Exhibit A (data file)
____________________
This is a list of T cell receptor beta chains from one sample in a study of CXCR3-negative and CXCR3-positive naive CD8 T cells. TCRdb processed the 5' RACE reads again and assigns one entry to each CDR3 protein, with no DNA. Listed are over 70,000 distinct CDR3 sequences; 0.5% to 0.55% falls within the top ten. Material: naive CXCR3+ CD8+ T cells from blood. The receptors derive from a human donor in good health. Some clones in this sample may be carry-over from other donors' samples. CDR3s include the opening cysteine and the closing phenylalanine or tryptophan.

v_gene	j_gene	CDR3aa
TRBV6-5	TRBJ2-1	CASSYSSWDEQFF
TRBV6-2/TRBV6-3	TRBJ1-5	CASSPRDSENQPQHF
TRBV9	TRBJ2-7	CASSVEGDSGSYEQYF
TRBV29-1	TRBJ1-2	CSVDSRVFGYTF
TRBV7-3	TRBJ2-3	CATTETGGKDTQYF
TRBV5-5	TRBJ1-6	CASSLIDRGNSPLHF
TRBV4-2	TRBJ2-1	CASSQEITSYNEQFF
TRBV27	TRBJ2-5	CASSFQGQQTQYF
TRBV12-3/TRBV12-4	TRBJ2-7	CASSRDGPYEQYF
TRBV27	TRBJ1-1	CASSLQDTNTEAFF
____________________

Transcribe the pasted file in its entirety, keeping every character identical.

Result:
This is a list of T cell receptor beta chains from one sample in a study of CXCR3-negative and CXCR3-positive naive CD8 T cells. TCRdb processed the 5' RACE reads again and assigns one entry to each CDR3 protein, with no DNA. Listed are over 70,000 distinct CDR3 sequences; 0.5% to 0.55% falls within the top ten. Material: naive CXCR3+ CD8+ T cells from blood. The receptors derive from a human donor in good health. Some clones in this sample may be carry-over from other donors' samples. CDR3s include the opening cysteine and the closing phenylalanine or tryptophan.

v_gene	j_gene	CDR3aa
TRBV6-5	TRBJ2-1	CASSYSSWDEQFF
TRBV6-2/TRBV6-3	TRBJ1-5	CASSPRDSENQPQHF
TRBV9	TRBJ2-7	CASSVEGDSGSYEQYF
TRBV29-1	TRBJ1-2	CSVDSRVFGYTF
TRBV7-3	TRBJ2-3	CATTETGGKDTQYF
TRBV5-5	TRBJ1-6	CASSLIDRGNSPLHF
TRBV4-2	TRBJ2-1	CASSQEITSYNEQFF
TRBV27	TRBJ2-5	CASSFQGQQTQYF
TRBV12-3/TRBV12-4	TRBJ2-7	CASSRDGPYEQYF
TRBV27	TRBJ1-1	CASSLQDTNTEAFF